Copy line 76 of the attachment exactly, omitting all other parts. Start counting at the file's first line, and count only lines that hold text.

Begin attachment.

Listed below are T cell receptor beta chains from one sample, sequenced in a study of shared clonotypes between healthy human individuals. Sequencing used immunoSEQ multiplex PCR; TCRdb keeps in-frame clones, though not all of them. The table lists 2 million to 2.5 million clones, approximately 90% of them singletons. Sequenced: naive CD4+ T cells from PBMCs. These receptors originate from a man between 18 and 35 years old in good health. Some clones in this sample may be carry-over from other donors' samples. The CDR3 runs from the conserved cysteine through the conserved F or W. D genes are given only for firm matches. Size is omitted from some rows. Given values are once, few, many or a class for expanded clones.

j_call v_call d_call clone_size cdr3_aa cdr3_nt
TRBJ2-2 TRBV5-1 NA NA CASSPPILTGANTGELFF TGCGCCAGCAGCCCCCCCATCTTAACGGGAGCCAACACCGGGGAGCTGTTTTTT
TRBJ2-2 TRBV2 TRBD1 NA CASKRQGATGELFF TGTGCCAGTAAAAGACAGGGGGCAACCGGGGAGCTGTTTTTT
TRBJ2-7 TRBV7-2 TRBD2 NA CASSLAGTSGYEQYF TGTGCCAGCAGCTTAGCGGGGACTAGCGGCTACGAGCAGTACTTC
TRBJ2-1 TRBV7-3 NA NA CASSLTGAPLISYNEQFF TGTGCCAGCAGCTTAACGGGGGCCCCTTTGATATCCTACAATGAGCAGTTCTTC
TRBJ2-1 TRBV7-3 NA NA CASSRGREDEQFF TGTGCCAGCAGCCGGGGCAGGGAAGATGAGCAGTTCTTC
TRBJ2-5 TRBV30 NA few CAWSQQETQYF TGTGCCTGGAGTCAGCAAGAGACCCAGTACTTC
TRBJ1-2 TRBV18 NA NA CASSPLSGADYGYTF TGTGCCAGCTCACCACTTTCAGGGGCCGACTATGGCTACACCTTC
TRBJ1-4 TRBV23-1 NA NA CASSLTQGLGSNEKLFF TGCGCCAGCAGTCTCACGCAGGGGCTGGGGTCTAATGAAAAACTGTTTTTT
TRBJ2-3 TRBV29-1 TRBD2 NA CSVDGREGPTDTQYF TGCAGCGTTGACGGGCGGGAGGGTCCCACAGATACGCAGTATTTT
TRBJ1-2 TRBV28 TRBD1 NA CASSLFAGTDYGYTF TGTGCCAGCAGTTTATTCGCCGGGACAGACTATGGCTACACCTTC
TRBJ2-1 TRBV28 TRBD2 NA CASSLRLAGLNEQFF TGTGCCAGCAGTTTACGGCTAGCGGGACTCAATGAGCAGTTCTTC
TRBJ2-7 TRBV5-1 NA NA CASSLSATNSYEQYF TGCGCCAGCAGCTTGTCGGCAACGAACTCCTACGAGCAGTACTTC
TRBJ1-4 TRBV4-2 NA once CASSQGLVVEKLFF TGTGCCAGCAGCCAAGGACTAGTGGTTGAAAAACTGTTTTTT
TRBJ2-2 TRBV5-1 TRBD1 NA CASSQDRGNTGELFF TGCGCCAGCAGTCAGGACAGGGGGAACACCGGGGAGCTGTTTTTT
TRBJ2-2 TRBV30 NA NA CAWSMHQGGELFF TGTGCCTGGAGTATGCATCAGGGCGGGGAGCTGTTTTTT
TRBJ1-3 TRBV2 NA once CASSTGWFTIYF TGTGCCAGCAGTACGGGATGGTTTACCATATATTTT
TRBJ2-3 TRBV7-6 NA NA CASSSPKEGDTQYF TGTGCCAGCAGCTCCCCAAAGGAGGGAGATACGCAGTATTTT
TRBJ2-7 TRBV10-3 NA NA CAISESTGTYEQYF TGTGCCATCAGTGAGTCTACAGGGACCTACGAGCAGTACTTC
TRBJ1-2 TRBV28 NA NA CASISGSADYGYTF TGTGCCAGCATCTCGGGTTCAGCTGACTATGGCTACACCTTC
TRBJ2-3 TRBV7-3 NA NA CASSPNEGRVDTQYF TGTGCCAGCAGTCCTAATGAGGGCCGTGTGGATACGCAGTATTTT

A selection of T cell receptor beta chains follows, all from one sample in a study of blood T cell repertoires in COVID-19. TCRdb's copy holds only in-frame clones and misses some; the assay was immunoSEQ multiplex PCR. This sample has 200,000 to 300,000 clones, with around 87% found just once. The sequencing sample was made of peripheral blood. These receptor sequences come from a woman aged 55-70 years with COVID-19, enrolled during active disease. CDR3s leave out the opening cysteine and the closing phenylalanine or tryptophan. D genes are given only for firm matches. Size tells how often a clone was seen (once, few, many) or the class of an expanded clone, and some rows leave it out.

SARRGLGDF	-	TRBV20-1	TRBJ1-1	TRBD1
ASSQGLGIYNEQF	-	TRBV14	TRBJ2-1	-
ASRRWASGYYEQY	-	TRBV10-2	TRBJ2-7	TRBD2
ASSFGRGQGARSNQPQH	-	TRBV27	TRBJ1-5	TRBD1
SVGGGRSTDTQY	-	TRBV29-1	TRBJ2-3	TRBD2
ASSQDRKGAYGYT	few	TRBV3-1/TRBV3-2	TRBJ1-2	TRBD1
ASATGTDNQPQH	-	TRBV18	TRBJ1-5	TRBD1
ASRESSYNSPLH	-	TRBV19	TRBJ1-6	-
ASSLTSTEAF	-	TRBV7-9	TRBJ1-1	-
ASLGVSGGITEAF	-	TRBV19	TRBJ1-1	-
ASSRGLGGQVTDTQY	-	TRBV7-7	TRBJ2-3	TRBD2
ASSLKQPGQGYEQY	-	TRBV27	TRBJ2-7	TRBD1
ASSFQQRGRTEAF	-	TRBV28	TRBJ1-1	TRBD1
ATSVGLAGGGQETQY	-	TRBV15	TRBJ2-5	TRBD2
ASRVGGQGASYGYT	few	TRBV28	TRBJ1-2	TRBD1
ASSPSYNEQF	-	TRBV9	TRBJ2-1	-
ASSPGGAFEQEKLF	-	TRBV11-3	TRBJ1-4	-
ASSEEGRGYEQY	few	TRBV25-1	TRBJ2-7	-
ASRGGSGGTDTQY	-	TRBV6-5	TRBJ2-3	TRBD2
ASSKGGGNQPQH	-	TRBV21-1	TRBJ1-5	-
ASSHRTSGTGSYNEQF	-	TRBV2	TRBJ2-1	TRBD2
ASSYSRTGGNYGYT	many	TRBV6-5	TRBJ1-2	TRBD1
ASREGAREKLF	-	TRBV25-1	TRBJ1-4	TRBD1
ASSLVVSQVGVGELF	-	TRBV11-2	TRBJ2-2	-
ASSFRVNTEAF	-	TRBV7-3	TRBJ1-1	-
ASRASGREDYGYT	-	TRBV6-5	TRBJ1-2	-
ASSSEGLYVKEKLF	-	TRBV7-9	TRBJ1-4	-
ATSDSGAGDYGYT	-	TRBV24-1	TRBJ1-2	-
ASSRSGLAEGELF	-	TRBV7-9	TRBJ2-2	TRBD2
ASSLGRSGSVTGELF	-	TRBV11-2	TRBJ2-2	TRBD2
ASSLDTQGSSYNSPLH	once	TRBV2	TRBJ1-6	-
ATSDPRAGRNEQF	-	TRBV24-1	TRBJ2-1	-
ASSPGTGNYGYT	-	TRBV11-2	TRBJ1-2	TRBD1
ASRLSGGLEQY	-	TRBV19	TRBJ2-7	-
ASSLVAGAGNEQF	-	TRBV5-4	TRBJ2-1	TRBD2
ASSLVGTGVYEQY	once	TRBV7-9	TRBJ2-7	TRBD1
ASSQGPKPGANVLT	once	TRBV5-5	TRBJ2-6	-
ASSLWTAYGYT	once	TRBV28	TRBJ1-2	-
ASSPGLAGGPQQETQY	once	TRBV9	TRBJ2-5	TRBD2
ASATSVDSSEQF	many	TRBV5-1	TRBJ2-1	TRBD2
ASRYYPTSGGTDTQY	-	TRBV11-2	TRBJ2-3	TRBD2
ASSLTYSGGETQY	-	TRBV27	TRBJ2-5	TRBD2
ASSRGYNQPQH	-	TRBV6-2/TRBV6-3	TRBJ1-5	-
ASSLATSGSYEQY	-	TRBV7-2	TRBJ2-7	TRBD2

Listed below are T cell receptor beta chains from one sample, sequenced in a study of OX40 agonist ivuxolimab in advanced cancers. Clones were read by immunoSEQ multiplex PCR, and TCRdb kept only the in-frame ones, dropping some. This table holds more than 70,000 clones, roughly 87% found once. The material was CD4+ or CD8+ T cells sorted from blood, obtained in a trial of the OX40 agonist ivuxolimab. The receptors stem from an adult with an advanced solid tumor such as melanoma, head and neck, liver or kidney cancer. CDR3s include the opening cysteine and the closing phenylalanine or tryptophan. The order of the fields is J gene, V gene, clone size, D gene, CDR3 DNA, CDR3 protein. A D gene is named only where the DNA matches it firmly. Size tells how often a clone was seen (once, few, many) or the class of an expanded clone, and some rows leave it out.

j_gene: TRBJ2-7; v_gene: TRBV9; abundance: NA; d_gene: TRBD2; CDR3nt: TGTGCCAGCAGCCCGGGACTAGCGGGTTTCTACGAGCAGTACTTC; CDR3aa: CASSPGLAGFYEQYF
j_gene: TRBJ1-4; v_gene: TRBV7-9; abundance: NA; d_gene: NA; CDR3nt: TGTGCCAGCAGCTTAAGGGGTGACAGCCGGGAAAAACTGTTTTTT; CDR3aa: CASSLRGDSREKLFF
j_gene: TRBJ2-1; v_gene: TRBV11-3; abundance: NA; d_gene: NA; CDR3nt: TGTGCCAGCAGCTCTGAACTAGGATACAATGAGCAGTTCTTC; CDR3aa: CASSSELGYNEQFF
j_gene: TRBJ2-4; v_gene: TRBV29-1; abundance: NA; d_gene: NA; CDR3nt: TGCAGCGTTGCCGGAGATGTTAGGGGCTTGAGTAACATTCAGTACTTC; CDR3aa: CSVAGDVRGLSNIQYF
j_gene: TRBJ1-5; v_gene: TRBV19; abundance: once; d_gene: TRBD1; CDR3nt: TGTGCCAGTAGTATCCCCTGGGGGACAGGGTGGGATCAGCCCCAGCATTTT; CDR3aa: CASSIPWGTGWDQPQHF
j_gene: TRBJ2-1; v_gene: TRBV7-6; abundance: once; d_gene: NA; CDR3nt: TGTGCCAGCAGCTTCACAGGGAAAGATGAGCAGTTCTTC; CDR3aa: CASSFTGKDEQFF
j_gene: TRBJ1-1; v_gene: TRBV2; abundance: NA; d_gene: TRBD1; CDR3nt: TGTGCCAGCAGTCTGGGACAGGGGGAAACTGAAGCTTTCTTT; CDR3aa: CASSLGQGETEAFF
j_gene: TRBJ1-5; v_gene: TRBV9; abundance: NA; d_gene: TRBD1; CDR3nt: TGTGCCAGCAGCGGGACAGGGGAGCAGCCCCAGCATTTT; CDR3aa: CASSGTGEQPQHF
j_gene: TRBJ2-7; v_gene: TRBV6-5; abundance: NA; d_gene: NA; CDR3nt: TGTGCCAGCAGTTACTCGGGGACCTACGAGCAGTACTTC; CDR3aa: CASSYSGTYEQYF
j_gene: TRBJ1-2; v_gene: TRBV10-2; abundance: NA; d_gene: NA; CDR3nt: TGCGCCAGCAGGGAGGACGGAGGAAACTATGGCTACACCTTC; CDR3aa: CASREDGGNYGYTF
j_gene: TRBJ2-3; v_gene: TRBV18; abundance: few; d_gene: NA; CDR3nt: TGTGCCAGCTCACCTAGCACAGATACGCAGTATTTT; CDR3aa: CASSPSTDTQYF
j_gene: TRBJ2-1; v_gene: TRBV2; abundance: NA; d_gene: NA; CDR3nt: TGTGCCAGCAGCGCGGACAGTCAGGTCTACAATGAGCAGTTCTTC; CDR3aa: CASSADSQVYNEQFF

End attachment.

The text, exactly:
j_gene: TRBJ1-5; v_gene: TRBV9; abundance: NA; d_gene: TRBD1; CDR3nt: TGTGCCAGCAGCGGGACAGGGGAGCAGCCCCAGCATTTT; CDR3aa: CASSGTGEQPQHF